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Kidneys, method of removal

How a hoover vacuum solved the riddle

 By Dr. Gifford Jones  Sunday, October 10, 2010

How many readers would prefer to have a gallbladder or uterus removed through a hardly perceptible scar rather than an eight inch incision? To be able to leave hospital in 24 hours rather than a week? And endure much less pain? Few would say “no” to this offer. Today, laparoscopy provides the magic bullet of surgery. But how could surgeons remove a solid kidney through a button-hole incision? Could a Hoover vacuum provide the answer?

Gynecologists have used laparoscopy for years to sterilize women, diagnose tubal pregnancy and unexplained pelvic pain. But it caused little public notice. Only when general surgeons began wielding the laparoscope to remove gallbladders (cholecystectomy) did the procedure catapult to unparalleled levels of popularity. Today, thousands of surgeons in North America are enrolling in special courses to learn this technique.

The procedure to remove a gallbladder can take 90 minutes or as long as three hours. Initially the abdominal cavity is blown up with carbon dioxide gas to gain better visibility. Then the laparoscope, a long metal tube outfitted with a miniature television camera, is inserted into the abdomen along with other instruments. Doctors conduct the operation through the television screen.

Surgeons have now gone a step further. A report from Washington University states that a team of surgeons used the technique to remove the diseased kidney (nephrectomy) of an 85 year old woman. This is a milestone. It marked the first time that a solid organ had been removed by laparoscopy surgery. The operation took seven hours.

Surgeons faced a major problem in the performance of this nephrectomy. How to remove a solid organ larger than a fist through an incision the size of the tip of your finger. To remove the distended gallbladder they ultimately sucked out the bile and then squeezed the collapsed organ through the tiny incision.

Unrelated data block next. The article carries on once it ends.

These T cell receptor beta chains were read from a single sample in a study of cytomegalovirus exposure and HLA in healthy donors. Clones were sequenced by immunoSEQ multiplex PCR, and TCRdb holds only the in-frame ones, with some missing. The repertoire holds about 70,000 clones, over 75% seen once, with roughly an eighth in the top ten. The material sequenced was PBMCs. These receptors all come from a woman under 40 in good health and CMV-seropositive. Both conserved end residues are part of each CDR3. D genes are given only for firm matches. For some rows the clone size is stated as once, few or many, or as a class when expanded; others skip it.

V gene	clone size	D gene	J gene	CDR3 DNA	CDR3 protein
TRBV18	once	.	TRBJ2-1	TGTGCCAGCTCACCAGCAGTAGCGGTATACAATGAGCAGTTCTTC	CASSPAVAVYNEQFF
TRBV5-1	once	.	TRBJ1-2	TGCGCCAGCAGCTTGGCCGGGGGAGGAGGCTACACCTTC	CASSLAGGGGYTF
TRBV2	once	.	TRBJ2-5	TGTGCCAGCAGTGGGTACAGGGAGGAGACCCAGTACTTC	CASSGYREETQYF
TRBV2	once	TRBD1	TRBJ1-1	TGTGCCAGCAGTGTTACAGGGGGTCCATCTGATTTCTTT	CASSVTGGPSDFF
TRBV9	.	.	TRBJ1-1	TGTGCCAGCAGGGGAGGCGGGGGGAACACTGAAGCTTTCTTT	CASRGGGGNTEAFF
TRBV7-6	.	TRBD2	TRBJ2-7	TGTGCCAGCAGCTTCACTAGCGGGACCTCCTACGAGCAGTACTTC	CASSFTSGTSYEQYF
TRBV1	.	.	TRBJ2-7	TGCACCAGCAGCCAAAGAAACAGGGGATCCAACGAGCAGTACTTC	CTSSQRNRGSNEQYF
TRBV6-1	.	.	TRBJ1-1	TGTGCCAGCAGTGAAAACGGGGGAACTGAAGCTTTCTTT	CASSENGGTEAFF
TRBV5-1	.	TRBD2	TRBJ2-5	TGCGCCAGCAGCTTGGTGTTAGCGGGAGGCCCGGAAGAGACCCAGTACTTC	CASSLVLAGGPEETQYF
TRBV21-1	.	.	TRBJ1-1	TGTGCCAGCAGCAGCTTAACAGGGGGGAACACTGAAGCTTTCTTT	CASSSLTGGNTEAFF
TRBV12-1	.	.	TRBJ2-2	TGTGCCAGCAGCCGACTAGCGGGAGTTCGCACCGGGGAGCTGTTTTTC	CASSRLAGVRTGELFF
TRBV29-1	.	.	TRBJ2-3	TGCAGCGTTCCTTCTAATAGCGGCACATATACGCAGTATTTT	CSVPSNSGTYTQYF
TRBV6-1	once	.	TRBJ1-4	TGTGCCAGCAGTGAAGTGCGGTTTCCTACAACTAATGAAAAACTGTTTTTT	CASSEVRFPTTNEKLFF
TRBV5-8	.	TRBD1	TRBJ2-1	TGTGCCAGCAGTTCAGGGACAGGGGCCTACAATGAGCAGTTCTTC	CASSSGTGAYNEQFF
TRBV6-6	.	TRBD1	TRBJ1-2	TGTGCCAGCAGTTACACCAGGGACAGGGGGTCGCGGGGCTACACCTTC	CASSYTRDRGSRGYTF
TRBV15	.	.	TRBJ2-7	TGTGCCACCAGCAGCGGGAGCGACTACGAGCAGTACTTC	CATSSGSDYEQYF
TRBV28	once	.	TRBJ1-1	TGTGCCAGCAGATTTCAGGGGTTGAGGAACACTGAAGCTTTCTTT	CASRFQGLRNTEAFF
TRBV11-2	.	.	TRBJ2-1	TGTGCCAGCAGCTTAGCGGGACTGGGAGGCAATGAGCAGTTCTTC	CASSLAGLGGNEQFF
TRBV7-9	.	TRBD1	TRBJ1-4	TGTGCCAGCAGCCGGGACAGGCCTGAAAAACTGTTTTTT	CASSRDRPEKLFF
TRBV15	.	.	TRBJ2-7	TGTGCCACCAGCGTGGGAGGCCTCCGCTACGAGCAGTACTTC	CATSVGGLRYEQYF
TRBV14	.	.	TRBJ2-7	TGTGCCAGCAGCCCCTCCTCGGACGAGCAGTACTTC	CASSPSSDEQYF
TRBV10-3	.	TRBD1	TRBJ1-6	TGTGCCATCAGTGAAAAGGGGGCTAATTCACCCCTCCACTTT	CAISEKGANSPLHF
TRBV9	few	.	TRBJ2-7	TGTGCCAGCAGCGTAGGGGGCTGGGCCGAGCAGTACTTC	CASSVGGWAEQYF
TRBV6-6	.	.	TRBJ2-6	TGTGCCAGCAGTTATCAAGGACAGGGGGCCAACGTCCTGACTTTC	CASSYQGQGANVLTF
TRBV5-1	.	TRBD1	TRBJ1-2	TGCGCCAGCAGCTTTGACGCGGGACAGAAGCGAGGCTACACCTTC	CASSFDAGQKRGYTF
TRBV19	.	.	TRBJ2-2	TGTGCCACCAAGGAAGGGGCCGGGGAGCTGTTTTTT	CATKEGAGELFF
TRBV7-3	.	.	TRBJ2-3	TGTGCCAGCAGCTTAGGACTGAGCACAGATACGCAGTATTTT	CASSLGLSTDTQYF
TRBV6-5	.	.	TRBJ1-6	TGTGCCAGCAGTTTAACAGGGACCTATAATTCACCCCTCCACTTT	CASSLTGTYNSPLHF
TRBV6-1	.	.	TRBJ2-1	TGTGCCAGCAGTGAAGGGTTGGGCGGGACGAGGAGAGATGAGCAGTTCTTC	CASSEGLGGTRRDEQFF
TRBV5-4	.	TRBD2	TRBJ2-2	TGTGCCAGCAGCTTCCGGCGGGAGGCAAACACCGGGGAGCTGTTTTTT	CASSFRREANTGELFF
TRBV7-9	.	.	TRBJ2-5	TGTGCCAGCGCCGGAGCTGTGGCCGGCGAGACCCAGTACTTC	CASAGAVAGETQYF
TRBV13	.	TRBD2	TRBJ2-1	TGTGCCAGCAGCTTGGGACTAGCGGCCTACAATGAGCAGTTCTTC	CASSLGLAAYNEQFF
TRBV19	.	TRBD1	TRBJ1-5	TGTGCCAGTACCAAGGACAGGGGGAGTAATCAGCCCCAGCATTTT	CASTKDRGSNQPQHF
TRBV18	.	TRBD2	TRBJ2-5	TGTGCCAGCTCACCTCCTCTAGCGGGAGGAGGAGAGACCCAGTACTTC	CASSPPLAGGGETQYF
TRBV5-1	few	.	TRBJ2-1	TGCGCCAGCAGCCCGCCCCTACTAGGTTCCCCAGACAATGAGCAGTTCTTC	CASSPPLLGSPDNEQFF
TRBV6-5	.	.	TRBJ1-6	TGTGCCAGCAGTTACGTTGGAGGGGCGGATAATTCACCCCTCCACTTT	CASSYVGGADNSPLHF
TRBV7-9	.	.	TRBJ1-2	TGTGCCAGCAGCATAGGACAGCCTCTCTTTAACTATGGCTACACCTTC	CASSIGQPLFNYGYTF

To do this surgeons devised an ingenious method. Some one must have thought of “Hoover’s vacuum”. They pushed a specially designed sac down one of the metal tubes and opened it up. The severed kidney was then maneuvered into the sac and its drawstrings pulled taut.

Next, the sac was pulled up to just beneath the skin. A morcellator was inserted into the neck of the sac to chop up the kidney. It was vacuumed out and the empty sac removed.

Laparoscopy cholecystectomy is here to stay. But removal of kidneys, spleens and performing bowel surgery for everyone is still several years away.

Never forget that risk is always a factor in any surgery or laparoscopy. Currently there are several new hazards for patients who agree to laparoscopic surgery.

Young surgical residents in training will emerge from medical training familiar with this new procedure. But surgeons who have been operating with the scalpel for several years face a difficult readjustment. It’s impossible to quickly switch from one surgical method to the other. The major difficulty is the video-eye-hand coordination required for television surgery.

Courses are available at many medical centers. But standards are far from uniform to guarantee superior training. Moreover removing a few sheep gallbladders and then returning home to operate on humans hardly makes one an expert.

A year ago I predicted some disastrous consequences and unfortunately these have proven to be true. Several patients have died from laparoscopy cholecystectomy. In some the abdominal aorta, the body’s largest artery, has been inadvertently severed. Other patients have had the common bile duct injured.

Patients who are willing to undergo laparoscopic procedures should ask the obvious question. What are the surgeon’s credentials? Has he performed two of these procedures or one hundred? And has he encountered any major complications?

There’s another important question to pose. If the surgeon has limited experience at the moment, will an assistant be present during the surgery who is more familiar with the procedure in the event technical troubles occur?

I’ve witnessed several surgeons doing laparoscopic cholecystectomy. There is no doubt that if things go well, it is a much kinder operation for the patient. But it is no place for amateurs.

The old adage still holds true that “Practice makes perfect”. There is no substitute for experience. The only way to go to surgery is on a first class ticket whether it be by the scalpel or by laparoscopy.

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Dr. Gifford Jones  Bio
Dr. Gifford Jones Most recent columns

W. Gifford-Jones M.D is the pen name of Dr. Ken Walker graduate of The Harvard Medical School. He’s been a ship’s surgeon, hotel physician and family doctor and later trained in surgery at McGill in Montreal, University of Rochester N.Y. and Harvard. His medical column is published by 60 Canadian newspapers and several in the U.S. He is the author of seven books. Dr. Walker has a medical practice in Toronto. His Web site is: http://www.mydoctor.ca/gifford-jones

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